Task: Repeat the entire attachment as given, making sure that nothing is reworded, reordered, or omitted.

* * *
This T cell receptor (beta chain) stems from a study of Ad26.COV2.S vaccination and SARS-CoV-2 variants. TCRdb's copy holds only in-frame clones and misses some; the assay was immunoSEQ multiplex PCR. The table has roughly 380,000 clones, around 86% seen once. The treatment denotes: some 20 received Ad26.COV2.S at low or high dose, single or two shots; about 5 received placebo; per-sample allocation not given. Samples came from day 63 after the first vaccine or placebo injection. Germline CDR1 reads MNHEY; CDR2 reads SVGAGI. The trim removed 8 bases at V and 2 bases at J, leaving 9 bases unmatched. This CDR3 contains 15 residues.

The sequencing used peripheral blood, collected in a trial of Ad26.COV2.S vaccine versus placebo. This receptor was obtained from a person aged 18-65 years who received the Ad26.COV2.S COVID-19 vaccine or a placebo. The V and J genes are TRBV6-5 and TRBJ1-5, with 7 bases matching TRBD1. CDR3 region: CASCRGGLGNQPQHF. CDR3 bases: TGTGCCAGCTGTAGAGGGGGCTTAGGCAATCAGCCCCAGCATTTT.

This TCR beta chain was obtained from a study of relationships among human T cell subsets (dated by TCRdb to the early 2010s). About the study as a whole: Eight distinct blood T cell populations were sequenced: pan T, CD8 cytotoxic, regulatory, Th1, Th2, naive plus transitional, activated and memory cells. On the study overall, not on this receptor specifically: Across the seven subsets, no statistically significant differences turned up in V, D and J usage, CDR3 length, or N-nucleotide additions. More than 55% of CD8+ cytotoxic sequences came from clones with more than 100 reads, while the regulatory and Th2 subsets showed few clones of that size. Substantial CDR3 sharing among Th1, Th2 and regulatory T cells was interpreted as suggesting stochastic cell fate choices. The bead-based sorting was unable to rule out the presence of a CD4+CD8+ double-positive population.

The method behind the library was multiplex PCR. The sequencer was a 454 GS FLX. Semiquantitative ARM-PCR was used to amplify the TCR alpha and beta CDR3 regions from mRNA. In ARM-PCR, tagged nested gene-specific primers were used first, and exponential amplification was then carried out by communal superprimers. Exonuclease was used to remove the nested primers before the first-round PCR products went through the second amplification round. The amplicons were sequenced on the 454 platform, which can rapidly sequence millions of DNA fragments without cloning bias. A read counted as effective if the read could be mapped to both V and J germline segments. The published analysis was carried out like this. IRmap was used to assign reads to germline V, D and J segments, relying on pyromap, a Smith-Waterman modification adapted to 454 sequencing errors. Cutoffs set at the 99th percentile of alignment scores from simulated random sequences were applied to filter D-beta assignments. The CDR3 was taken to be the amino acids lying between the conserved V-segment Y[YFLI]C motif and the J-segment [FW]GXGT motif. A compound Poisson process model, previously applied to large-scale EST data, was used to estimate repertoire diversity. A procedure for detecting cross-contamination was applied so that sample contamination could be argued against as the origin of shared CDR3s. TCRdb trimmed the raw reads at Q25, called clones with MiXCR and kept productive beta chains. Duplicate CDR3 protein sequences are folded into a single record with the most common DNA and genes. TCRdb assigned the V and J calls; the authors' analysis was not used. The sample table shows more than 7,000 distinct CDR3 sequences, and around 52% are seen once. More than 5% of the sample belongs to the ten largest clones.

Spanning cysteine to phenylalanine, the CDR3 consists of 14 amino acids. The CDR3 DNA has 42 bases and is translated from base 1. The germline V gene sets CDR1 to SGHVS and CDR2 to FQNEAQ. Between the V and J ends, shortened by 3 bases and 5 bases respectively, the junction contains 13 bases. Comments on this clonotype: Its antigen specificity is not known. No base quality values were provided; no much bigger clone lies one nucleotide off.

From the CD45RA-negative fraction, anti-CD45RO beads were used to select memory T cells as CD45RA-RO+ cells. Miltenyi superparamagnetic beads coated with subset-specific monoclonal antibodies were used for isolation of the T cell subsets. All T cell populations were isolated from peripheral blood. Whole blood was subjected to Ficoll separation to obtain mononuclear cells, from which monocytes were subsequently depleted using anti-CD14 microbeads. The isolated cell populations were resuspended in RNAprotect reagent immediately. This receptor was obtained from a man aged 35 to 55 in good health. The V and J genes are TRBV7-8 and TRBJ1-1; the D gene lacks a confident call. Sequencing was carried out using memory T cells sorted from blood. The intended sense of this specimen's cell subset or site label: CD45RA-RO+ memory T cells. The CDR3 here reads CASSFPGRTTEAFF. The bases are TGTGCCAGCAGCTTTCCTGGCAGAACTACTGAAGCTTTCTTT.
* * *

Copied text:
This T cell receptor (beta chain) stems from a study of Ad26.COV2.S vaccination and SARS-CoV-2 variants. TCRdb's copy holds only in-frame clones and misses some; the assay was immunoSEQ multiplex PCR. The table has roughly 380,000 clones, around 86% seen once. The treatment denotes: some 20 received Ad26.COV2.S at low or high dose, single or two shots; about 5 received placebo; per-sample allocation not given. Samples came from day 63 after the first vaccine or placebo injection. Germline CDR1 reads MNHEY; CDR2 reads SVGAGI. The trim removed 8 bases at V and 2 bases at J, leaving 9 bases unmatched. This CDR3 contains 15 residues.

The sequencing used peripheral blood, collected in a trial of Ad26.COV2.S vaccine versus placebo. This receptor was obtained from a person aged 18-65 years who received the Ad26.COV2.S COVID-19 vaccine or a placebo. The V and J genes are TRBV6-5 and TRBJ1-5, with 7 bases matching TRBD1. CDR3 region: CASCRGGLGNQPQHF. CDR3 bases: TGTGCCAGCTGTAGAGGGGGCTTAGGCAATCAGCCCCAGCATTTT.

This TCR beta chain was obtained from a study of relationships among human T cell subsets (dated by TCRdb to the early 2010s). About the study as a whole: Eight distinct blood T cell populations were sequenced: pan T, CD8 cytotoxic, regulatory, Th1, Th2, naive plus transitional, activated and memory cells. On the study overall, not on this receptor specifically: Across the seven subsets, no statistically significant differences turned up in V, D and J usage, CDR3 length, or N-nucleotide additions. More than 55% of CD8+ cytotoxic sequences came from clones with more than 100 reads, while the regulatory and Th2 subsets showed few clones of that size. Substantial CDR3 sharing among Th1, Th2 and regulatory T cells was interpreted as suggesting stochastic cell fate choices. The bead-based sorting was unable to rule out the presence of a CD4+CD8+ double-positive population.

The method behind the library was multiplex PCR. The sequencer was a 454 GS FLX. Semiquantitative ARM-PCR was used to amplify the TCR alpha and beta CDR3 regions from mRNA. In ARM-PCR, tagged nested gene-specific primers were used first, and exponential amplification was then carried out by communal superprimers. Exonuclease was used to remove the nested primers before the first-round PCR products went through the second amplification round. The amplicons were sequenced on the 454 platform, which can rapidly sequence millions of DNA fragments without cloning bias. A read counted as effective if the read could be mapped to both V and J germline segments. The published analysis was carried out like this. IRmap was used to assign reads to germline V, D and J segments, relying on pyromap, a Smith-Waterman modification adapted to 454 sequencing errors. Cutoffs set at the 99th percentile of alignment scores from simulated random sequences were applied to filter D-beta assignments. The CDR3 was taken to be the amino acids lying between the conserved V-segment Y[YFLI]C motif and the J-segment [FW]GXGT motif. A compound Poisson process model, previously applied to large-scale EST data, was used to estimate repertoire diversity. A procedure for detecting cross-contamination was applied so that sample contamination could be argued against as the origin of shared CDR3s. TCRdb trimmed the raw reads at Q25, called clones with MiXCR and kept productive beta chains. Duplicate CDR3 protein sequences are folded into a single record with the most common DNA and genes. TCRdb assigned the V and J calls; the authors' analysis was not used. The sample table shows more than 7,000 distinct CDR3 sequences, and around 52% are seen once. More than 5% of the sample belongs to the ten largest clones.

Spanning cysteine to phenylalanine, the CDR3 consists of 14 amino acids. The CDR3 DNA has 42 bases and is translated from base 1. The germline V gene sets CDR1 to SGHVS and CDR2 to FQNEAQ. Between the V and J ends, shortened by 3 bases and 5 bases respectively, the junction contains 13 bases. Comments on this clonotype: Its antigen specificity is not known. No base quality values were provided; no much bigger clone lies one nucleotide off.

From the CD45RA-negative fraction, anti-CD45RO beads were used to select memory T cells as CD45RA-RO+ cells. Miltenyi superparamagnetic beads coated with subset-specific monoclonal antibodies were used for isolation of the T cell subsets. All T cell populations were isolated from peripheral blood. Whole blood was subjected to Ficoll separation to obtain mononuclear cells, from which monocytes were subsequently depleted using anti-CD14 microbeads. The isolated cell populations were resuspended in RNAprotect reagent immediately. This receptor was obtained from a man aged 35 to 55 in good health. The V and J genes are TRBV7-8 and TRBJ1-1; the D gene lacks a confident call. Sequencing was carried out using memory T cells sorted from blood. The intended sense of this specimen's cell subset or site label: CD45RA-RO+ memory T cells. The CDR3 here reads CASSFPGRTTEAFF. The bases are TGTGCCAGCAGCTTTCCTGGCAGAACTACTGAAGCTTTCTTT.